EU derivatives law change spurs competition hopes

LONDON, March 31 (Reuters) – European Union states want to extend a draft law curbing risk in privately negotiated derivatives to the whole sector, which could ultimately dent profitability of the world’s first mega bourse merger.

The bloc is scrutinising European Commission plans to regulate how derivatives contracts traded in the $600 trillion over-the-counter (OTC) sector should be centrally cleared.

Its latest compromise, seen by Reuters, omits OTC from its title, meaning the law would cover all derivatives market.

Dealers said this would avoid having a law for just one part of a market, which they say would be hard to enforce. Exchanges sense an attempt to rip open their vertically integrated model to competition in clearing.

The draft law has become politically heated since Deutsche Boerse (DB1Gn.DE) unveiled a $10.2 billion plan to merge with NYSE Euronext (NYX.N) to create a vertically integrated group with 94 percent of futures trading in Europe.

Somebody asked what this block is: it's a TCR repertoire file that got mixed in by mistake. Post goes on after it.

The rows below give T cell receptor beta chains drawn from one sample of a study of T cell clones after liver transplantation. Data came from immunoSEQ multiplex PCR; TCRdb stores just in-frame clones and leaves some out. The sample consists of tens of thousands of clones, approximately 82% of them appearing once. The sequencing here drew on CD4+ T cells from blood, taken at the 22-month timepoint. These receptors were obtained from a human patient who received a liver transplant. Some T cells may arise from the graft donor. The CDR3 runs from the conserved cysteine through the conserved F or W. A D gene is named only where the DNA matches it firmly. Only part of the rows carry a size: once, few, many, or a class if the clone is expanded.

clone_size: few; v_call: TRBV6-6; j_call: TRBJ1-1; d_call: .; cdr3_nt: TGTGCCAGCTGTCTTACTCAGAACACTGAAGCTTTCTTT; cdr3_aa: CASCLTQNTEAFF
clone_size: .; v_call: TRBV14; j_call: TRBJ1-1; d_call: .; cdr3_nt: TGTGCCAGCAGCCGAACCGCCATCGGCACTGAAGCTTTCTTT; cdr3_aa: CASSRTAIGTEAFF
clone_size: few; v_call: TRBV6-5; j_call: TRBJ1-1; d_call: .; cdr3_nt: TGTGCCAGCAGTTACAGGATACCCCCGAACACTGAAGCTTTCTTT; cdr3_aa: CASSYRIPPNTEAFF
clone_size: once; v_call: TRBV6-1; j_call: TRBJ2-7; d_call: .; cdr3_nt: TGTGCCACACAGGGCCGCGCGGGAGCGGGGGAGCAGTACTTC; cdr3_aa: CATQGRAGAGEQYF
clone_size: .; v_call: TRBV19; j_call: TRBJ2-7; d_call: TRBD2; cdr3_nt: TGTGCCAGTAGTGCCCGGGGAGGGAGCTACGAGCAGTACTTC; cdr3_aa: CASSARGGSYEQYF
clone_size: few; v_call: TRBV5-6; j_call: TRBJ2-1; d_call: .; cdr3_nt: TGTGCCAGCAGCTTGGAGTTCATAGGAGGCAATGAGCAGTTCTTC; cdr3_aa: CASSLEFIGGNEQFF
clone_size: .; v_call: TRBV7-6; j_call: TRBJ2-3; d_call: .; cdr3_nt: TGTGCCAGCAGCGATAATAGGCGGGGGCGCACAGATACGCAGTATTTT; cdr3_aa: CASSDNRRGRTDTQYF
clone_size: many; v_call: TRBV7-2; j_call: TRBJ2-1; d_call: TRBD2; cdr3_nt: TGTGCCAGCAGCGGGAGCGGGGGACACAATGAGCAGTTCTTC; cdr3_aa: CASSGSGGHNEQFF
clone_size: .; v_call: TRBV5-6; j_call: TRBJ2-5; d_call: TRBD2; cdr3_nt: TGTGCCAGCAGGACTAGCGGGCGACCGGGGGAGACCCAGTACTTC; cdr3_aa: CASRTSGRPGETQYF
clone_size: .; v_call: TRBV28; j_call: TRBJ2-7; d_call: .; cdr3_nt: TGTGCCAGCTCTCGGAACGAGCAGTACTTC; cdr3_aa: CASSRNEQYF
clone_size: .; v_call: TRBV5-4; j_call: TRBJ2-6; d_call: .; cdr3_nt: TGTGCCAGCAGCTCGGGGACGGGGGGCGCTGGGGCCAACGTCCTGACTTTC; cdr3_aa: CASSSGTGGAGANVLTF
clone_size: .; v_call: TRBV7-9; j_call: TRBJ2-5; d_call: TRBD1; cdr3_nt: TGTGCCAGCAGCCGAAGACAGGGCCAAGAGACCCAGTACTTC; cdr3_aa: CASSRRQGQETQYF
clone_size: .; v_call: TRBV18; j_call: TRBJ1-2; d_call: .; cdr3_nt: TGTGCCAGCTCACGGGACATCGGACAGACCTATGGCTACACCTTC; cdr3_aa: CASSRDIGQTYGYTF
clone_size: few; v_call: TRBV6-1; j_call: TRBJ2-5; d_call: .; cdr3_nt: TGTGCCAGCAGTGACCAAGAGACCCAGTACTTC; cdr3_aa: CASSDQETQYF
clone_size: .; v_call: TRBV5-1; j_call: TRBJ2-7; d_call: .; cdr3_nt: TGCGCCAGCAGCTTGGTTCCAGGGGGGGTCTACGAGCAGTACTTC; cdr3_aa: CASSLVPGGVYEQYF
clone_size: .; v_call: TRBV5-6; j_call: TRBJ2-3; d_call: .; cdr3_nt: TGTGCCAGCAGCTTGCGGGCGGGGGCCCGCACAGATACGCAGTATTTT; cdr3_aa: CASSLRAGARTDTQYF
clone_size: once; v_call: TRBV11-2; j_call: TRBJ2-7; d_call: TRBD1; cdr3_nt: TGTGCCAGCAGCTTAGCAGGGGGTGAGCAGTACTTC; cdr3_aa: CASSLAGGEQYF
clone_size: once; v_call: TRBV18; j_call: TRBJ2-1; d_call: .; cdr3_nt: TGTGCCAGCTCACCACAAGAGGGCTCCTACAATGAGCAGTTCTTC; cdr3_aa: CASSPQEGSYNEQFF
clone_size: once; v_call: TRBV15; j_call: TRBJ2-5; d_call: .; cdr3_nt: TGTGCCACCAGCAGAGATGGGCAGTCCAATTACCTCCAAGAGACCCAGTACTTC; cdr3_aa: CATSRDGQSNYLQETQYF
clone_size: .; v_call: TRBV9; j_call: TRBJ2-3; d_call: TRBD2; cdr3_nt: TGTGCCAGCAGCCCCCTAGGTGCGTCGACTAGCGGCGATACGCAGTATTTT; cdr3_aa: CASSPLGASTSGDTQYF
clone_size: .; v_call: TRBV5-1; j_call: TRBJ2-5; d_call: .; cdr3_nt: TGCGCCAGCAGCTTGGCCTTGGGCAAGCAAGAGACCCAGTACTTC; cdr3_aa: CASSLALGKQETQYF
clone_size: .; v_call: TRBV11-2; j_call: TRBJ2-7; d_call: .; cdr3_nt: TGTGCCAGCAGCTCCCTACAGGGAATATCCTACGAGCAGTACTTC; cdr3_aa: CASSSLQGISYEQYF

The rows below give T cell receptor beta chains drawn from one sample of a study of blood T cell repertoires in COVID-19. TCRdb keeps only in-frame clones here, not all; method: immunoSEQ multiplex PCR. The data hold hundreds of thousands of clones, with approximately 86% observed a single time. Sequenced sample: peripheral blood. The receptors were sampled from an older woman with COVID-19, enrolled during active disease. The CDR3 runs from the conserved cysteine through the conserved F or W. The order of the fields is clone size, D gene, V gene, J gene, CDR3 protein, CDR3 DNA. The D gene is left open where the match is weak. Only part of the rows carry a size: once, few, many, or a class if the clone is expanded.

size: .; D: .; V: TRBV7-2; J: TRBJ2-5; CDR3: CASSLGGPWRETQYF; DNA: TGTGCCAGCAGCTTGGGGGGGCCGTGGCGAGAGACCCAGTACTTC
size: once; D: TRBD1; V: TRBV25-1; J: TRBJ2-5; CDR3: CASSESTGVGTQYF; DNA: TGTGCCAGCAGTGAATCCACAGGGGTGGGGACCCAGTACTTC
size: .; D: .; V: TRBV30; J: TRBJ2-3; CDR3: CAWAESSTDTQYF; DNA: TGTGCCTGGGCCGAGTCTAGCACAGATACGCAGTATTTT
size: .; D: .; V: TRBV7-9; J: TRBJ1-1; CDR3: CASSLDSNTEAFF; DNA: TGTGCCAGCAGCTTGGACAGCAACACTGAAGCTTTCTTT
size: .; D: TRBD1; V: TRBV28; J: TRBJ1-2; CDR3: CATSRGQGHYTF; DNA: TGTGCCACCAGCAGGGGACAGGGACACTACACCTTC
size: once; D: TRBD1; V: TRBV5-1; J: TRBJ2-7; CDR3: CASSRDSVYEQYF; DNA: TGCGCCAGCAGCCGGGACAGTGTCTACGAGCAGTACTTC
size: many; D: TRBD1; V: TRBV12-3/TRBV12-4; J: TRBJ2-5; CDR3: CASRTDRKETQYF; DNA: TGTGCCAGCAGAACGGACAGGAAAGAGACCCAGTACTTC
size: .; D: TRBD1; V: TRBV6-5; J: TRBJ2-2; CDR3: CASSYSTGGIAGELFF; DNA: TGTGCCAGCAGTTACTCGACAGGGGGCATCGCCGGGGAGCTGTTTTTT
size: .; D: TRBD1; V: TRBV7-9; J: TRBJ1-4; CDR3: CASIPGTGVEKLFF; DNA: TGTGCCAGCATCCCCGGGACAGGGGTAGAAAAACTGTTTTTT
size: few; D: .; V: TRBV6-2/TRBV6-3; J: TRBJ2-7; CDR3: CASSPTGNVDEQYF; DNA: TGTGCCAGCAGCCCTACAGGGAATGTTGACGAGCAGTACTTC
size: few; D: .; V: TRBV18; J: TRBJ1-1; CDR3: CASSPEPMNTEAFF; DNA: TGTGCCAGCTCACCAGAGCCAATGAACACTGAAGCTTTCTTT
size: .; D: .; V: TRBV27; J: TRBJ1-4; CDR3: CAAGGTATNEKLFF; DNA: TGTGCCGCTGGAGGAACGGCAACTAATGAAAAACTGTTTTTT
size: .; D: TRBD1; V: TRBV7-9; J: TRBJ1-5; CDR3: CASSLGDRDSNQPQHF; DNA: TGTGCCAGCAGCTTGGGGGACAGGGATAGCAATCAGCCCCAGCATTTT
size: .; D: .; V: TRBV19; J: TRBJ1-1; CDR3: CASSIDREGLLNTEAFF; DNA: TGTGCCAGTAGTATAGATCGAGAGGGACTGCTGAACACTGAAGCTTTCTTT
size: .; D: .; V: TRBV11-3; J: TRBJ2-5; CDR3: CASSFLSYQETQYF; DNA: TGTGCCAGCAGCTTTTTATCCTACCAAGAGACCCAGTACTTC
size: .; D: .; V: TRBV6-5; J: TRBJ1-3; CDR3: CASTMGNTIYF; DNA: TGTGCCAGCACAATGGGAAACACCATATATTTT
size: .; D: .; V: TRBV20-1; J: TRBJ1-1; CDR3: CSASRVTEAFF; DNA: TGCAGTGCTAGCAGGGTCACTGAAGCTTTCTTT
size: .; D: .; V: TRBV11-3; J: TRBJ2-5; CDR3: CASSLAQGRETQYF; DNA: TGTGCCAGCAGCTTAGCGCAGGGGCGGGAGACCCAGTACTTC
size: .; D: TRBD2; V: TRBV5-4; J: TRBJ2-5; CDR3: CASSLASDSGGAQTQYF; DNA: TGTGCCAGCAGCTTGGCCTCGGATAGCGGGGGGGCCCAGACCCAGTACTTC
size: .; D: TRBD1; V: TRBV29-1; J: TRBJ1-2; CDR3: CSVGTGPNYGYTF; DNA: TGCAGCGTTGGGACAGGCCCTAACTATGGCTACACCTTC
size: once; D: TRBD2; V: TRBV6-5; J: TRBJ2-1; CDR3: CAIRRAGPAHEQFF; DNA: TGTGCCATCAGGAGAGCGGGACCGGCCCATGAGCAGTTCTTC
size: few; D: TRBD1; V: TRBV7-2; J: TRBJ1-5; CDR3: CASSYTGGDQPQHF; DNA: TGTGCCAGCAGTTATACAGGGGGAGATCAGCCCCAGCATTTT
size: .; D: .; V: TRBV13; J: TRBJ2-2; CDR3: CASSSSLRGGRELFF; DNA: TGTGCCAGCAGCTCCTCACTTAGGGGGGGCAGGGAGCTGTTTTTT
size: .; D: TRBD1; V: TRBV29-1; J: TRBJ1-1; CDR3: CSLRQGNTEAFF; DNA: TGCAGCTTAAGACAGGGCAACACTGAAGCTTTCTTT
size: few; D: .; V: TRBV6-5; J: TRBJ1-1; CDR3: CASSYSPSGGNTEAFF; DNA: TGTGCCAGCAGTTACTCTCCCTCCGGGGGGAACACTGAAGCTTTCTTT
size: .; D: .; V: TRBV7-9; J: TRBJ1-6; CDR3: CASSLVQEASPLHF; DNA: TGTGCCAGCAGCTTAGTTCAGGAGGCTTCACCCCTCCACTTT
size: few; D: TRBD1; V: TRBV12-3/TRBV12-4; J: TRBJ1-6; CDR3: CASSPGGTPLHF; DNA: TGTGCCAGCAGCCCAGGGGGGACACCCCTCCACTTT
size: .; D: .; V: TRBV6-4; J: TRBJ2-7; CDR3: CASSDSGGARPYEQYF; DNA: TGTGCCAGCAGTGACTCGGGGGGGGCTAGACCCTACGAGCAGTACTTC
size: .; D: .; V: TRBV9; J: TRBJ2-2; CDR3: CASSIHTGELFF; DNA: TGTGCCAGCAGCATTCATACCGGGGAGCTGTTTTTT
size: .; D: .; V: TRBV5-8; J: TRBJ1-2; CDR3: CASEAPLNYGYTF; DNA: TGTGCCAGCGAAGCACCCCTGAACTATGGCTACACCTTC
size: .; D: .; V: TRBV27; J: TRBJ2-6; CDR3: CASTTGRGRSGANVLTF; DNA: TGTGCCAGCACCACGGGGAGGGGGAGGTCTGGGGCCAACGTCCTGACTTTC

Building a bigger derivatives footprint is a core driver of the merger to create the world’s biggest exchange, one to compete with derivatives powerhouse CME (CME.O). Over a fifth of tie-up synergies will come from clearing.

But banks say the merged group should be opened up to clearing competition. Extending the law’s scope to regulating listed as well as OTC derivatives would achieve this goal.

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